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Our Lazy Brain Democracy: Are We Doomed?

By John Banja, PhD

Lately, I’ve been thinking about the Martin Shkreli embarrassment in connection with System 1 and 2 reasoning [1].  Popularized by thinkers like Nobel Laureate Daniel Kahneman, System 1 thinking refers to the fast, intuitive, reflexive, usually highly reliable cognition that humans deploy perhaps 95 percent of the time in navigating and making sense of their environments. System 2 thinking, on the other hand, is slow, effortful, plodding, analytical, and data dependent—in short, an activity that most humans don’t particularly gravitate towards perhaps because our brains, at least according to Kahneman, are inherently lazy [1]. Shkreli, you’ll recall, is a former pharmaceutical CEO who found himself at the top of everyone’s hate list when he announced that his company was going to increase the cost of its drug Daraprim by 5000 percent.  (Daraprim is used in the treatment of malaria and HIV.) The public’s System 1, gut-level outrage predictably kicked in and, within weeks, Shkreli found himself without a job and battling criminal charges for securities fraud he allegedly committed with a previous company.
Martin Shkreli arrest, image courtesy of YouTube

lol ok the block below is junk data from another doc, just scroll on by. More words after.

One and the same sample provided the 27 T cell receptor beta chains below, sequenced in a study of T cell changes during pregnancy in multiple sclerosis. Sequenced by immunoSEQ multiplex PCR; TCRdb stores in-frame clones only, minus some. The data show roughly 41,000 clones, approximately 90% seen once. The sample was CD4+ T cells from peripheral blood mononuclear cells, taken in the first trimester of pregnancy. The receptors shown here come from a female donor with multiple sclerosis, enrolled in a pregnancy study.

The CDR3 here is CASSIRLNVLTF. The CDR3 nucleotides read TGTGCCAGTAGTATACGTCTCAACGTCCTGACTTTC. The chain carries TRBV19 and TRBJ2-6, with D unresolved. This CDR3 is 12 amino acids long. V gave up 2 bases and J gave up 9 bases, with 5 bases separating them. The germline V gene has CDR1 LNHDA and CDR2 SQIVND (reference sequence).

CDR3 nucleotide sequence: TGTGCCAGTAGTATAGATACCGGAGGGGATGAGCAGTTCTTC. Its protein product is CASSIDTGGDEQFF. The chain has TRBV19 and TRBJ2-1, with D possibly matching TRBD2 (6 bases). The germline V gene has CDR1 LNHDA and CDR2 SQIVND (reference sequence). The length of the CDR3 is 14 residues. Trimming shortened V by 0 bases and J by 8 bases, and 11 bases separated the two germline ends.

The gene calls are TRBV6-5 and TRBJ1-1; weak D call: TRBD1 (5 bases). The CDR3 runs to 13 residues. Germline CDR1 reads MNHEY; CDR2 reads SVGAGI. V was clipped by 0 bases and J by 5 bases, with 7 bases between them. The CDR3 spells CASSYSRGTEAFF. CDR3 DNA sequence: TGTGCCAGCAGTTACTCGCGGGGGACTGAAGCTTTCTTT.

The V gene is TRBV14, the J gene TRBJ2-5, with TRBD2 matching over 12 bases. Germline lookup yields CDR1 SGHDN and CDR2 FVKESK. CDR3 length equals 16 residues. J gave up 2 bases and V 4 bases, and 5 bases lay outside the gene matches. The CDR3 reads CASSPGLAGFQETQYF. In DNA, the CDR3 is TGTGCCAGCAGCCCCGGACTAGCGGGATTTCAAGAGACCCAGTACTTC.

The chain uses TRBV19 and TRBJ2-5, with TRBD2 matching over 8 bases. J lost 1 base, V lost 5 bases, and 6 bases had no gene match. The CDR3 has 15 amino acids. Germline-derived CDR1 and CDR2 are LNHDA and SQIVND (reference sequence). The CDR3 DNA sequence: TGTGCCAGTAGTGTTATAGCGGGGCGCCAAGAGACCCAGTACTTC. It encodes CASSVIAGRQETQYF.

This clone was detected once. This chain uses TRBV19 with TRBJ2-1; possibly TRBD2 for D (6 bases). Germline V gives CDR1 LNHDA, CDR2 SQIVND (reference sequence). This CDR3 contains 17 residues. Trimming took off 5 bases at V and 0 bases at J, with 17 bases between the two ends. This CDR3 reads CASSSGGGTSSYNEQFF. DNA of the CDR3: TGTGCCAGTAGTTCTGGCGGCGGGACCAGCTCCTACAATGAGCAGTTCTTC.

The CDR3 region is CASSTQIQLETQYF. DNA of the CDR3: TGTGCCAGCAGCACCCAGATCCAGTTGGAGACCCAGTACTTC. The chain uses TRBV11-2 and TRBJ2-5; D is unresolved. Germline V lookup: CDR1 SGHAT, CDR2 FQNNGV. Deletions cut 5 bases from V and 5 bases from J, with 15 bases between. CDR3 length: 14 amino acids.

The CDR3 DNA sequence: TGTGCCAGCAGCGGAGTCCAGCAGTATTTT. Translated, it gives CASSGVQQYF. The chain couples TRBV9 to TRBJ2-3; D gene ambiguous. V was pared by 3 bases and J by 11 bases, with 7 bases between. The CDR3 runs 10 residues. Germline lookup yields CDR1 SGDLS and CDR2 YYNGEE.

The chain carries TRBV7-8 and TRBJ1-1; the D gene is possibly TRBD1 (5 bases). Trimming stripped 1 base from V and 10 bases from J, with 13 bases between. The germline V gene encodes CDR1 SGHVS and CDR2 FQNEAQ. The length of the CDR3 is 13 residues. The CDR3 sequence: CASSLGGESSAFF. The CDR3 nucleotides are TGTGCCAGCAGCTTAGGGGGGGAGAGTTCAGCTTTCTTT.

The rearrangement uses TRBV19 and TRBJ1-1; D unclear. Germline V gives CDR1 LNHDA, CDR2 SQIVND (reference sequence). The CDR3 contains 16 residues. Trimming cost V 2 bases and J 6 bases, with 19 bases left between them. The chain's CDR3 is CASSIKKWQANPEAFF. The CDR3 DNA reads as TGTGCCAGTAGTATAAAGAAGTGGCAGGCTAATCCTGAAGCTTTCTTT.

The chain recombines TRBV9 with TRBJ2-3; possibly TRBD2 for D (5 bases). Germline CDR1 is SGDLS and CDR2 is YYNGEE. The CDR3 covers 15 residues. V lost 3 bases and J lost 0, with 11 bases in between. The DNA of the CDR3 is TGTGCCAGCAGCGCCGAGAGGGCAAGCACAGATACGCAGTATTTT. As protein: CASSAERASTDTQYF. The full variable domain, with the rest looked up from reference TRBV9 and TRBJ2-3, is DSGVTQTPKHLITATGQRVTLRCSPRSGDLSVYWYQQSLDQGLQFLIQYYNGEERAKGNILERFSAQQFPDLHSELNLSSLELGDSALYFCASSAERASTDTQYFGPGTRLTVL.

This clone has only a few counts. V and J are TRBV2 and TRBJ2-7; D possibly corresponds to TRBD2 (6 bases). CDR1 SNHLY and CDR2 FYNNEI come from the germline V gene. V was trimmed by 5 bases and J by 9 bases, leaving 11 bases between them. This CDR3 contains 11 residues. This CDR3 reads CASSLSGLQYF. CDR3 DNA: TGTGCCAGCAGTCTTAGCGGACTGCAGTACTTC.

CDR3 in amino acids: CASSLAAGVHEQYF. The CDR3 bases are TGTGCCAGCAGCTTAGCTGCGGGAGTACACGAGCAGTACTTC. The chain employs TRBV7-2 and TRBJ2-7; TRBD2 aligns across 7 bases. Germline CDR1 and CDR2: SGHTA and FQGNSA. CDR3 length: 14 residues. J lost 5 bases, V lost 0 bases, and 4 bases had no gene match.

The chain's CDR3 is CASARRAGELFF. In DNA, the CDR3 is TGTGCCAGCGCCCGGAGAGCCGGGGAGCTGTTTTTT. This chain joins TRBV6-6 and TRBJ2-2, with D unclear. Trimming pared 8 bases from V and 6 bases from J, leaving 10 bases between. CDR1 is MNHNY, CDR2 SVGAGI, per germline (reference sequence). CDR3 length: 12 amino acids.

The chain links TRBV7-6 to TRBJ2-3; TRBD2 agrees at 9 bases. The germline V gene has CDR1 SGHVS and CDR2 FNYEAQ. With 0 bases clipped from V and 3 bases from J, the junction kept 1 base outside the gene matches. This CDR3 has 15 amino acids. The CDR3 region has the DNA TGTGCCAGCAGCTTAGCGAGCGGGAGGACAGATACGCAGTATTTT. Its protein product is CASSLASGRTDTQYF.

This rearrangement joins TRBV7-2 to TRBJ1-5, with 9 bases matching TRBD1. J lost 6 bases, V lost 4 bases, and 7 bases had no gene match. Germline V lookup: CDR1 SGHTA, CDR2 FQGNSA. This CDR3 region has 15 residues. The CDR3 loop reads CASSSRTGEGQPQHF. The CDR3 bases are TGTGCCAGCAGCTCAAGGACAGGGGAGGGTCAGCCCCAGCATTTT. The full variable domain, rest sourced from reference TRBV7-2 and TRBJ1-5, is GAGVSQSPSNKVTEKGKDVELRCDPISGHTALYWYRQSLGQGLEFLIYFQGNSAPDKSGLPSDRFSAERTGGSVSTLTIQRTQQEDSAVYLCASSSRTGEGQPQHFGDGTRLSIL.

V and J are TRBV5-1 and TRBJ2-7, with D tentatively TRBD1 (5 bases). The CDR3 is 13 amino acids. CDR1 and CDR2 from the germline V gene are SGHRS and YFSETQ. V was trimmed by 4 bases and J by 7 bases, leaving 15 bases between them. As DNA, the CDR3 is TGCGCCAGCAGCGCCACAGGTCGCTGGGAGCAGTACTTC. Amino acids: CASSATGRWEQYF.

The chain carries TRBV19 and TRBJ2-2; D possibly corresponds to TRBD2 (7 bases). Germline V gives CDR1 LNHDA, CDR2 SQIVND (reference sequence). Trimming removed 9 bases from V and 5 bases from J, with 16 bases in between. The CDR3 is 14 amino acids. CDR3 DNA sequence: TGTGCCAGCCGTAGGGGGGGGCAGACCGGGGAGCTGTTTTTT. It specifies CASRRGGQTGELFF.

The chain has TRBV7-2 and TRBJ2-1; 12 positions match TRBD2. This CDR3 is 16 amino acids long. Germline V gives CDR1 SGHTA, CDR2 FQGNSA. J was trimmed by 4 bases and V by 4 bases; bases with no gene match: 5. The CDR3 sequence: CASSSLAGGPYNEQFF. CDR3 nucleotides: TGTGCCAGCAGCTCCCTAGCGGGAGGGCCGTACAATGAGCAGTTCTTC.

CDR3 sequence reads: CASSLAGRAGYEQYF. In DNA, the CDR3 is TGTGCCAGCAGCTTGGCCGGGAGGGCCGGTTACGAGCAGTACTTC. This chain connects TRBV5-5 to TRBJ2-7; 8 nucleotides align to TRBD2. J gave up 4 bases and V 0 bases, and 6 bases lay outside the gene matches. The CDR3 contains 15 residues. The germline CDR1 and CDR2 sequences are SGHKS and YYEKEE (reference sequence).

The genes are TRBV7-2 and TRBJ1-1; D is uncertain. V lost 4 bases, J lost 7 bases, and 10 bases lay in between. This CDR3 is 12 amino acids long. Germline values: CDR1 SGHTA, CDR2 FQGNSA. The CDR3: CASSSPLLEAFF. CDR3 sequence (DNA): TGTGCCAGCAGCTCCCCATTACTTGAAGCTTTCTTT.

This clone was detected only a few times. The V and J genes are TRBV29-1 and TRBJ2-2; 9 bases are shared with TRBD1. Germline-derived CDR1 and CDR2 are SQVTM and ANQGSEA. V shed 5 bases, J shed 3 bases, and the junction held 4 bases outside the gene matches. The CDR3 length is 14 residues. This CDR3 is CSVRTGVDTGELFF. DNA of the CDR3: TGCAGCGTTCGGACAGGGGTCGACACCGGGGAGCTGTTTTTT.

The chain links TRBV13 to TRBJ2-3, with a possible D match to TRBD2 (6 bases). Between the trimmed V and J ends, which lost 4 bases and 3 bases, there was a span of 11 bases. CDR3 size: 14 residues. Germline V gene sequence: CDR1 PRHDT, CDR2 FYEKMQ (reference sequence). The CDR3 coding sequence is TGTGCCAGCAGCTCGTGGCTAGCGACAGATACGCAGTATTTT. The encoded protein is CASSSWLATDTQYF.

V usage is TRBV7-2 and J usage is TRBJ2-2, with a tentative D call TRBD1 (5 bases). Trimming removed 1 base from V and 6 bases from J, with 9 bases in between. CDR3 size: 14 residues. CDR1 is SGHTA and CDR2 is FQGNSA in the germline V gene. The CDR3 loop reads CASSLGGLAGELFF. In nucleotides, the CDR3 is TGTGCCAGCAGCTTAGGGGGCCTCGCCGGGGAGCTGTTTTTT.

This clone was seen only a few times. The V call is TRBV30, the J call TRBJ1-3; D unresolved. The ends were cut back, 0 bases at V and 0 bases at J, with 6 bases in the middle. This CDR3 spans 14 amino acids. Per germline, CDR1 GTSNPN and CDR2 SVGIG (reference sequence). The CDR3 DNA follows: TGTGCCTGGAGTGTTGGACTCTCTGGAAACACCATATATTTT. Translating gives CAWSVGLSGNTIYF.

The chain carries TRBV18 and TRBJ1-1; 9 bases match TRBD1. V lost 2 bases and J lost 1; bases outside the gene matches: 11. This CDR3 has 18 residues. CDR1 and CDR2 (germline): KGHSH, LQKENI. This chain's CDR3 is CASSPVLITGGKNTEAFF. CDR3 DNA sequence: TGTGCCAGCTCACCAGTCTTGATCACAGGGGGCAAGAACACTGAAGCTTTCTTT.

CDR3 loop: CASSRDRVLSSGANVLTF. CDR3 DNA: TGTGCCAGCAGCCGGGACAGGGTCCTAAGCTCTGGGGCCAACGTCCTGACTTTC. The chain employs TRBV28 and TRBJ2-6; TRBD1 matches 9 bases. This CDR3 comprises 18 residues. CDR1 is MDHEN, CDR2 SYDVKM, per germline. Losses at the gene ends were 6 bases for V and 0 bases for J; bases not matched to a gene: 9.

To me, Shkreli’s case vividly illustrates America’s sensationalist-prone, media-driven, knee-jerk, System 1 style of moral reasoning. Of course, Shkreli’s greed was way over the top and his price-hike justification—pharma’s predictable “we need these profit margins to fuel innovation”—was ridiculously disingenuous. Yet, Shkreli’s pricing indiscretion was an economic blip compared to two other health-related events with which our public sense of justice seems little concerned. One is the $160 billion merger (largest in 2015 corporate America) that is underway between American pharmaceutical giant Pfizer and the Ireland based company Allergan. Pfizer’s intentions are to reconstitute itself as an Irish company so as to be relieved from paying the high American corporate tax rate. The relocation is perfectly legal and follows in the wake of Burger King, Medtronic, and other American companies doing the same. But it means the loss of gazillions of tax dollars to the American economy.  Oh, and Pfizer also just announced that it was raising its price on some 100 drugs (including Viagra) by as much as 20 percent.

And how about this persisting one: The United States pays more for prescription drugs than any other country in the world. One of the primary reasons why is because Medicare, which is the largest drug purchaser in the United States, is prohibited by law from negotiating price discounts with pharmaceutical companies. Medicaid can negotiate discounts and health maintenance organizations and the VA can negotiate too. But not Medicare.